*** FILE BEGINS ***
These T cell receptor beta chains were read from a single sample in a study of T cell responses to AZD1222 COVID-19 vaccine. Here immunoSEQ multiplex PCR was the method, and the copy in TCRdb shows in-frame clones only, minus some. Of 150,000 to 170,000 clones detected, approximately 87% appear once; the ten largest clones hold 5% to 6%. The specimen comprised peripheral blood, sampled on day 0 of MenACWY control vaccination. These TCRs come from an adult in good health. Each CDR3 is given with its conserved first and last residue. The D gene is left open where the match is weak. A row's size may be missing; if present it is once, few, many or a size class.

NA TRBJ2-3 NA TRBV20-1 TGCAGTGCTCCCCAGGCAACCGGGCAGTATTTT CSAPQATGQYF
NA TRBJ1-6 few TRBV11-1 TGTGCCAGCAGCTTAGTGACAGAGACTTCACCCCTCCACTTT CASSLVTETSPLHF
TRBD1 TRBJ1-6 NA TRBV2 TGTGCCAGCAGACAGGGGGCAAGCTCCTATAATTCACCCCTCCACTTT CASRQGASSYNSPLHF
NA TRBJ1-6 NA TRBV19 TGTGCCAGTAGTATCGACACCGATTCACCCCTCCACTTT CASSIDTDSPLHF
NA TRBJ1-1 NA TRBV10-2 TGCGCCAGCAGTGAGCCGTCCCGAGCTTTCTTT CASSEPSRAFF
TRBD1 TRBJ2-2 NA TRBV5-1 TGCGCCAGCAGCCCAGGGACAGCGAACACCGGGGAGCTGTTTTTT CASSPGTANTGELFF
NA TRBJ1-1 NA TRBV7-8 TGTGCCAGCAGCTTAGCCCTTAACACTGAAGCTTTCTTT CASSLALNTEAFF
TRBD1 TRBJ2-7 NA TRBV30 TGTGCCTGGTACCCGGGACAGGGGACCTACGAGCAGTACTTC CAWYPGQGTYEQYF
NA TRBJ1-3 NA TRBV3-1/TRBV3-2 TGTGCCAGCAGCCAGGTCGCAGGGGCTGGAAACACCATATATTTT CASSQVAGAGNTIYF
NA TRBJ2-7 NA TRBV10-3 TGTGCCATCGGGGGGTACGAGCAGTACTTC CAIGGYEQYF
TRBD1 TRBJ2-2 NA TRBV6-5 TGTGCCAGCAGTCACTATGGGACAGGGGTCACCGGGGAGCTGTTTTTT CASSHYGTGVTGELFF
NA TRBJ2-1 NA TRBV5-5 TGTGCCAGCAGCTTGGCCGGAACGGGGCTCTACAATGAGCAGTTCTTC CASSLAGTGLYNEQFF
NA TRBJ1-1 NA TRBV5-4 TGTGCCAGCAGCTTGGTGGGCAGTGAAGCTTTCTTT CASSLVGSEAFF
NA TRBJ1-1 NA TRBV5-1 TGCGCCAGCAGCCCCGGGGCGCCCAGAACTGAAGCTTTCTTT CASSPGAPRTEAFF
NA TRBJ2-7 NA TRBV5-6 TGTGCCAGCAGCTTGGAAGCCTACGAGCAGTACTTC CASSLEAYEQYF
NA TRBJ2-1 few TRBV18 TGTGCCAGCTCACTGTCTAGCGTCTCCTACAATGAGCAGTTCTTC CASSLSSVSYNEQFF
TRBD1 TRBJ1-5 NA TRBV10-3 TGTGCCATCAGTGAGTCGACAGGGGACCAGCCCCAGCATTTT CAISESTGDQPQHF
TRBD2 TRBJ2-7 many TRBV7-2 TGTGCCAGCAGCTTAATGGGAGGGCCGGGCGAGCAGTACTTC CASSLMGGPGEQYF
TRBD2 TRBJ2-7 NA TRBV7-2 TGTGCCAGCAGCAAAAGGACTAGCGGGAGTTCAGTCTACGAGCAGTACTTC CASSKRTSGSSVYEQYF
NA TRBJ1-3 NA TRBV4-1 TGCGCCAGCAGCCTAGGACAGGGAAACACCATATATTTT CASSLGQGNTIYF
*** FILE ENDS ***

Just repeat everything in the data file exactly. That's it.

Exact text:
These T cell receptor beta chains were read from a single sample in a study of T cell responses to AZD1222 COVID-19 vaccine. Here immunoSEQ multiplex PCR was the method, and the copy in TCRdb shows in-frame clones only, minus some. Of 150,000 to 170,000 clones detected, approximately 87% appear once; the ten largest clones hold 5% to 6%. The specimen comprised peripheral blood, sampled on day 0 of MenACWY control vaccination. These TCRs come from an adult in good health. Each CDR3 is given with its conserved first and last residue. The D gene is left open where the match is weak. A row's size may be missing; if present it is once, few, many or a size class.

NA TRBJ2-3 NA TRBV20-1 TGCAGTGCTCCCCAGGCAACCGGGCAGTATTTT CSAPQATGQYF
NA TRBJ1-6 few TRBV11-1 TGTGCCAGCAGCTTAGTGACAGAGACTTCACCCCTCCACTTT CASSLVTETSPLHF
TRBD1 TRBJ1-6 NA TRBV2 TGTGCCAGCAGACAGGGGGCAAGCTCCTATAATTCACCCCTCCACTTT CASRQGASSYNSPLHF
NA TRBJ1-6 NA TRBV19 TGTGCCAGTAGTATCGACACCGATTCACCCCTCCACTTT CASSIDTDSPLHF
NA TRBJ1-1 NA TRBV10-2 TGCGCCAGCAGTGAGCCGTCCCGAGCTTTCTTT CASSEPSRAFF
TRBD1 TRBJ2-2 NA TRBV5-1 TGCGCCAGCAGCCCAGGGACAGCGAACACCGGGGAGCTGTTTTTT CASSPGTANTGELFF
NA TRBJ1-1 NA TRBV7-8 TGTGCCAGCAGCTTAGCCCTTAACACTGAAGCTTTCTTT CASSLALNTEAFF
TRBD1 TRBJ2-7 NA TRBV30 TGTGCCTGGTACCCGGGACAGGGGACCTACGAGCAGTACTTC CAWYPGQGTYEQYF
NA TRBJ1-3 NA TRBV3-1/TRBV3-2 TGTGCCAGCAGCCAGGTCGCAGGGGCTGGAAACACCATATATTTT CASSQVAGAGNTIYF
NA TRBJ2-7 NA TRBV10-3 TGTGCCATCGGGGGGTACGAGCAGTACTTC CAIGGYEQYF
TRBD1 TRBJ2-2 NA TRBV6-5 TGTGCCAGCAGTCACTATGGGACAGGGGTCACCGGGGAGCTGTTTTTT CASSHYGTGVTGELFF
NA TRBJ2-1 NA TRBV5-5 TGTGCCAGCAGCTTGGCCGGAACGGGGCTCTACAATGAGCAGTTCTTC CASSLAGTGLYNEQFF
NA TRBJ1-1 NA TRBV5-4 TGTGCCAGCAGCTTGGTGGGCAGTGAAGCTTTCTTT CASSLVGSEAFF
NA TRBJ1-1 NA TRBV5-1 TGCGCCAGCAGCCCCGGGGCGCCCAGAACTGAAGCTTTCTTT CASSPGAPRTEAFF
NA TRBJ2-7 NA TRBV5-6 TGTGCCAGCAGCTTGGAAGCCTACGAGCAGTACTTC CASSLEAYEQYF
NA TRBJ2-1 few TRBV18 TGTGCCAGCTCACTGTCTAGCGTCTCCTACAATGAGCAGTTCTTC CASSLSSVSYNEQFF
TRBD1 TRBJ1-5 NA TRBV10-3 TGTGCCATCAGTGAGTCGACAGGGGACCAGCCCCAGCATTTT CAISESTGDQPQHF
TRBD2 TRBJ2-7 many TRBV7-2 TGTGCCAGCAGCTTAATGGGAGGGCCGGGCGAGCAGTACTTC CASSLMGGPGEQYF
TRBD2 TRBJ2-7 NA TRBV7-2 TGTGCCAGCAGCAAAAGGACTAGCGGGAGTTCAGTCTACGAGCAGTACTTC CASSKRTSGSSVYEQYF
NA TRBJ1-3 NA TRBV4-1 TGCGCCAGCAGCCTAGGACAGGGAAACACCATATATTTT CASSLGQGNTIYF